Amphetamines were originally widely used for medical reasons such as appetite suppressants and for insomnia, but are now recreationally used. Medical use of amphetamine (and derivatives) is now limited to selected cases of narcolepsy and attention deficit hyperactivity disorder.
There are several derivatives of amphetamine, such as methamphetamine, which can be smoked, and there-fore became popular for their increased speed of on-set and intense effect. Amphetamines can be taken orally, intranasally, smoked or injected. Street names for amphetamine include ‘speed, whizz, sulphate’, and for methamphetamine ‘meth, ice’.
Amphetamine and derivatives (including ecstasy) are the second most common class of illegal drug used after cannabis.
Amphetamines are stimulant drugs with cardiovascular, neuropsychiatric and other physiological effects. Multiple doses, taken to maintain euphoria, can lead to intox-ication, and feelings of anxiety and paranoia. Tolerance to amphetamines can take place with increased doses or a different method of administration, e.g. smoking or injecting rather than oral. In psychological dependence withdrawal can cause depression, profound lethargy and hunger. Street amphetamine usually only contains ∼5% of the drug, mixed with other substances including baby milk powder, lead, caffeine and paracetamol or codeine. This makes it particularly dangerous to inject. The excretion of amphetamine depends on urine pH – acid urine increases its clearance.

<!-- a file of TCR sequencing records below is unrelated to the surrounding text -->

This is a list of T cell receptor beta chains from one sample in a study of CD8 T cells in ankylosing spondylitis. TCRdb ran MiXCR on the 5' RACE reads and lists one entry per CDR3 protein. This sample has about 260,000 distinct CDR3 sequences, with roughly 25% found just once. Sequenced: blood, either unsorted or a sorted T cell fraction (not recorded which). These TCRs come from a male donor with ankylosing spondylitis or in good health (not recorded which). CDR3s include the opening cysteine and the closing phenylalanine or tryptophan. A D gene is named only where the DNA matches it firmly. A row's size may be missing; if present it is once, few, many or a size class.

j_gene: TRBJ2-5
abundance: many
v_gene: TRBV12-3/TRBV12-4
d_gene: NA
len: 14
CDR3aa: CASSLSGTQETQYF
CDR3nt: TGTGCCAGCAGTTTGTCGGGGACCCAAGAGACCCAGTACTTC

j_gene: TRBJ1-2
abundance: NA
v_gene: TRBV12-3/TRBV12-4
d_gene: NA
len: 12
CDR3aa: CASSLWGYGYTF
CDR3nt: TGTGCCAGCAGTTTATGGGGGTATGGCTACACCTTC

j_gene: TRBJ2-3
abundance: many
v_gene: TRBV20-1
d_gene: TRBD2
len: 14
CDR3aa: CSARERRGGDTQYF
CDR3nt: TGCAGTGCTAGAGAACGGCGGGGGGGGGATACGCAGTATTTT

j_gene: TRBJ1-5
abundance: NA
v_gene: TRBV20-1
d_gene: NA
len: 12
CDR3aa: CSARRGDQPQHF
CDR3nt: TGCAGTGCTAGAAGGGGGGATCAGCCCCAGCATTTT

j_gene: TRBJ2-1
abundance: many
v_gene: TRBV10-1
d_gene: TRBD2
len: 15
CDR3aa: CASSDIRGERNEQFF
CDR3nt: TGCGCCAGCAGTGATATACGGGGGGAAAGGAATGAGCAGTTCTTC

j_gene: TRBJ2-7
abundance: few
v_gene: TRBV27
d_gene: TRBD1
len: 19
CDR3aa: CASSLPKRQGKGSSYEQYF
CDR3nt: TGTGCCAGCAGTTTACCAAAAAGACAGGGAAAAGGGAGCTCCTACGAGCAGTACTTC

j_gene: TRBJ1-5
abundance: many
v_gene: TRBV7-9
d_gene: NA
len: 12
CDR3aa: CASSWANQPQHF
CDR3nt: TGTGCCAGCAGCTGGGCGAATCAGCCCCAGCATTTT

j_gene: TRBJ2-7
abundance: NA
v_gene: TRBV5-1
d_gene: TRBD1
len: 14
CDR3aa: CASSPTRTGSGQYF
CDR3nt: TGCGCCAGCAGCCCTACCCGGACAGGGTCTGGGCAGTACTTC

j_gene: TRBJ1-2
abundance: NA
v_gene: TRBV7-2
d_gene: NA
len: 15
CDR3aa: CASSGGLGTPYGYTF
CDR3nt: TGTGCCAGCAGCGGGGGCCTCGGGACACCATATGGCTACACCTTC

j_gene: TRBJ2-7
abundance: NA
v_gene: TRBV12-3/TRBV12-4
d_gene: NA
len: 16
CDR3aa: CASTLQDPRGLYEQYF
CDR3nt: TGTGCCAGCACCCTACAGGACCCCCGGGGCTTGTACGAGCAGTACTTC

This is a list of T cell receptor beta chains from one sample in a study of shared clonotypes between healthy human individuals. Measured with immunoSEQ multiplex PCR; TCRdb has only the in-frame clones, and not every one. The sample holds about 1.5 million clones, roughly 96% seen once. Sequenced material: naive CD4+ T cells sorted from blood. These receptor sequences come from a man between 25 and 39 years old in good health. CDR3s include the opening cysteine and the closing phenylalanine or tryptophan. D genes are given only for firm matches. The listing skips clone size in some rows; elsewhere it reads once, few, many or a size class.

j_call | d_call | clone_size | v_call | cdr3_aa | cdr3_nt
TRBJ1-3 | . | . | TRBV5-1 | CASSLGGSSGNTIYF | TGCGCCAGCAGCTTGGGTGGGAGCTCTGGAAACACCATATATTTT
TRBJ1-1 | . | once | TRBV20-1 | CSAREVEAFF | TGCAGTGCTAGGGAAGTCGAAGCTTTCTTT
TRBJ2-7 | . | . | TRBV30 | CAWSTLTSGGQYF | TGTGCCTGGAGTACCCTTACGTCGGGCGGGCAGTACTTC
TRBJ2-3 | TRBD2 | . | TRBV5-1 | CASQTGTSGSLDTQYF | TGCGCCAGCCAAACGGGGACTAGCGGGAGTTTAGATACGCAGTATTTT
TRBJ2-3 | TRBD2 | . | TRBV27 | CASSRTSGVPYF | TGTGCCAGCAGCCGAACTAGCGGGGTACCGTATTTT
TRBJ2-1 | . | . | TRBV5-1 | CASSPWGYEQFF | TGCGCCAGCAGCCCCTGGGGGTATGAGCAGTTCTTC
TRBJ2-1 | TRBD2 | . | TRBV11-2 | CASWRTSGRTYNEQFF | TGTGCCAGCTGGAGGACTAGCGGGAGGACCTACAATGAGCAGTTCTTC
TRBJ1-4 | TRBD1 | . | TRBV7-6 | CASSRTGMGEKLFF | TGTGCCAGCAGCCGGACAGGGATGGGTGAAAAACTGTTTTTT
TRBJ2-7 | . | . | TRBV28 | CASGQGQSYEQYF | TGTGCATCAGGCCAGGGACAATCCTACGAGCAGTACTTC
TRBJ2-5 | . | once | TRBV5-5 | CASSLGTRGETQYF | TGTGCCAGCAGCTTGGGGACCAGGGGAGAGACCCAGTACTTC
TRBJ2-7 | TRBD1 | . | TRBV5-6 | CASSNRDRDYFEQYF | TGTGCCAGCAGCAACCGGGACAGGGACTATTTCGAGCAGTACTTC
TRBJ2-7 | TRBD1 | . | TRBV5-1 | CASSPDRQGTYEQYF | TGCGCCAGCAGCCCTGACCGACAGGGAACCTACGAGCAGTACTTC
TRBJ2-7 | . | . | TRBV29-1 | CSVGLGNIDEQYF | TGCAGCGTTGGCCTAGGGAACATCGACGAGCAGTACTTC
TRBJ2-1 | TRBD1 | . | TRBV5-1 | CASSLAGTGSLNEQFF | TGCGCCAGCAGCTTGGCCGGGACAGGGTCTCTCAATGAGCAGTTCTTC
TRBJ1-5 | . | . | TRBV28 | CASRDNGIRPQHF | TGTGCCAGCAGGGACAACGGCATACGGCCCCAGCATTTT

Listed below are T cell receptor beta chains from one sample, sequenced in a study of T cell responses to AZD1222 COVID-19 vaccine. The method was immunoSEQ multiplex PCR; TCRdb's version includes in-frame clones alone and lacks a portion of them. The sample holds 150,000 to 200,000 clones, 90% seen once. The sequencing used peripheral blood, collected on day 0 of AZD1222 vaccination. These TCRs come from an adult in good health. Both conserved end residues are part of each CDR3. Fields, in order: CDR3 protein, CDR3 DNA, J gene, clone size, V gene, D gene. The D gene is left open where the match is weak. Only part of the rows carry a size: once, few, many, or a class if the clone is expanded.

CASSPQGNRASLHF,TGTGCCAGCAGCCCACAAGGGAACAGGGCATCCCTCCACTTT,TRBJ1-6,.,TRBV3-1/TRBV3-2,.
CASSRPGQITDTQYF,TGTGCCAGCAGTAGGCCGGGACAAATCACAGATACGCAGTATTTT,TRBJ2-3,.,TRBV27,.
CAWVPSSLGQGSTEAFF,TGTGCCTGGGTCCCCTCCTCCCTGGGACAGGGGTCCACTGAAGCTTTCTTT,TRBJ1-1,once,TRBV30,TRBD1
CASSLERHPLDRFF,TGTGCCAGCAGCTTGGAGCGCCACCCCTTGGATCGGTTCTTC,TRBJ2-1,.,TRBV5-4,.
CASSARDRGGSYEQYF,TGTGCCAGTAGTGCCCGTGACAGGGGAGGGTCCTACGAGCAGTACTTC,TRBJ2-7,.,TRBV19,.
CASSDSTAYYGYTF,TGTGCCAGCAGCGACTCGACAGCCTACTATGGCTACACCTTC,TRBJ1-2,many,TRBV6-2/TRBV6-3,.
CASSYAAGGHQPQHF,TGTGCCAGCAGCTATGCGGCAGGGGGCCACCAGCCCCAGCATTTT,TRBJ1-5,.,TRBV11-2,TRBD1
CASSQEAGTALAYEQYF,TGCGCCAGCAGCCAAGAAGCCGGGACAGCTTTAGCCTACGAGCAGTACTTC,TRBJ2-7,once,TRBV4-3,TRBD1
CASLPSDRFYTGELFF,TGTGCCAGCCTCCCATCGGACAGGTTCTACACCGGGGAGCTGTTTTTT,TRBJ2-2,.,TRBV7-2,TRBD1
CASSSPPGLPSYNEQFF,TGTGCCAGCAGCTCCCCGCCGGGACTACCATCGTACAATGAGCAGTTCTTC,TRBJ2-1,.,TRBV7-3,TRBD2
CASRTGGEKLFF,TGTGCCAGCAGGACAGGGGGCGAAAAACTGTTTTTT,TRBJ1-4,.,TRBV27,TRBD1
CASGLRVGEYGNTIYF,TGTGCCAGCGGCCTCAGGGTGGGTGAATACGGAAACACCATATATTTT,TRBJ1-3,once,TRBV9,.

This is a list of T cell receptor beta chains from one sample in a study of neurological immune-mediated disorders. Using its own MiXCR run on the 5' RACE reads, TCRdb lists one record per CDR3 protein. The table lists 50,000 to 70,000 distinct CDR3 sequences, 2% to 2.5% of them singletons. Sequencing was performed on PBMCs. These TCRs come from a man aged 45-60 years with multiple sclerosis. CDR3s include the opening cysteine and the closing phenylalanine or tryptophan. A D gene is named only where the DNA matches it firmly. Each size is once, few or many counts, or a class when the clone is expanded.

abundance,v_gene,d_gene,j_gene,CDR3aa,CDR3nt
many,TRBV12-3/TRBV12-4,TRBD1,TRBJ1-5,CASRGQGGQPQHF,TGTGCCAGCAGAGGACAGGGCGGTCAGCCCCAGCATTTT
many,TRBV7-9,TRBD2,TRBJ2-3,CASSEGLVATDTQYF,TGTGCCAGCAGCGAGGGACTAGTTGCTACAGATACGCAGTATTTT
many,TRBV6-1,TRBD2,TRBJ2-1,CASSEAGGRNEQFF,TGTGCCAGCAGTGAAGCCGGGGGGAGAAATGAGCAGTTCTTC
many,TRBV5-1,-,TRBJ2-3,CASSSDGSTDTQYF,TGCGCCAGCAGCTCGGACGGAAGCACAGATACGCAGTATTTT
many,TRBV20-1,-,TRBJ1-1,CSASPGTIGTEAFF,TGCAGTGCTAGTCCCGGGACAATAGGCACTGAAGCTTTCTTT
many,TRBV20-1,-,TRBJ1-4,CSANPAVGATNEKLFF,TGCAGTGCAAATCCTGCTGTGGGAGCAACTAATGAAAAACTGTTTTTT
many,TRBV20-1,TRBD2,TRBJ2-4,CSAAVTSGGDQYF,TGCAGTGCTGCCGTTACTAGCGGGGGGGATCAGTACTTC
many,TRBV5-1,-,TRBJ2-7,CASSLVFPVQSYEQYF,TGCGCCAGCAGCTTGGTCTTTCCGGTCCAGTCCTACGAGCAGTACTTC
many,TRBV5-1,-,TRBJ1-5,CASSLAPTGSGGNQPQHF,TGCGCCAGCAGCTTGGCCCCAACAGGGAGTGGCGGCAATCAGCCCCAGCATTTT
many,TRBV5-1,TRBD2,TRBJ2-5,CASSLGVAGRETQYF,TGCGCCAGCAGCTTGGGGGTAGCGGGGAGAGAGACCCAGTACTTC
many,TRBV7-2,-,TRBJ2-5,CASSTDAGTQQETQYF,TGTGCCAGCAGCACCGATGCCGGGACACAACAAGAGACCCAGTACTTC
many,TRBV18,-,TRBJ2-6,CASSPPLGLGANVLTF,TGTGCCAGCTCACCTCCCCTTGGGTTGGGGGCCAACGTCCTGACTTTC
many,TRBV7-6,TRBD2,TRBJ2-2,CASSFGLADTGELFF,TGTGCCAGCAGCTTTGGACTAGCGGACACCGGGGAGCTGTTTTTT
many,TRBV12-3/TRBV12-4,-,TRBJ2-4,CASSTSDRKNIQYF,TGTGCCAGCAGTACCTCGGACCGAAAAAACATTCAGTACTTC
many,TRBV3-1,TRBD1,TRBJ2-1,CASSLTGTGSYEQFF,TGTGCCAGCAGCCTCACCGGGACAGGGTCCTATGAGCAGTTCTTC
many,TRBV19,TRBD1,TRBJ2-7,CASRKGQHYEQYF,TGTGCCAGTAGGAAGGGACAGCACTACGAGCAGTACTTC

Physical effects of an amphetamine-intoxicated state include tachypnoea, tachycardia, decreased appetite and increased motor activity. A history should be taken of recent and previous recreational drug use, including methods of administration, and alcohol intake. A psychiatric and social history should be taken, as well as a medical history and examination.
Medical complications include seizures, coma, tach-yarrhythmias, hyperthermia and hypertension. Acute hepatic failure has been reported. Psychiatric complications include paranoia, eating disorders, hallucinations and panic attacks. Loss of judgement, e.g. when car driving or a bad trip can lead individuals to become uncharacteristically aggressive and violent, causing harm to themselves or others.
If the individual is euphoric, but with no physical side-effects, there is no need for specific investigations and should be monitored for 4 hours. If physical side-effects are present, U&Es, liver function tests, creatine kinase and an ECG should be performed. The core temperature should be checked.
In more than mild toxicity, patients should have cardiac monitoring.
1. Seizures and agitation are treated with diazepam or lorazepam.
2. Hypertension should be treated with diazepam or if this is ineffective, intravenous glyceryl trinitrate (GTN).
3. Hypovolaemia should be treated with fluid resuscitation, consider inotropes, and treat metabolic acidosis with sodium bicarbonate as necessary.
4. Cardiac arrhythmias or refractory hypertension require specialist advice, for example from the NPIS.
5. Amphetamine abusers should be offered drug rehabilitation counselling.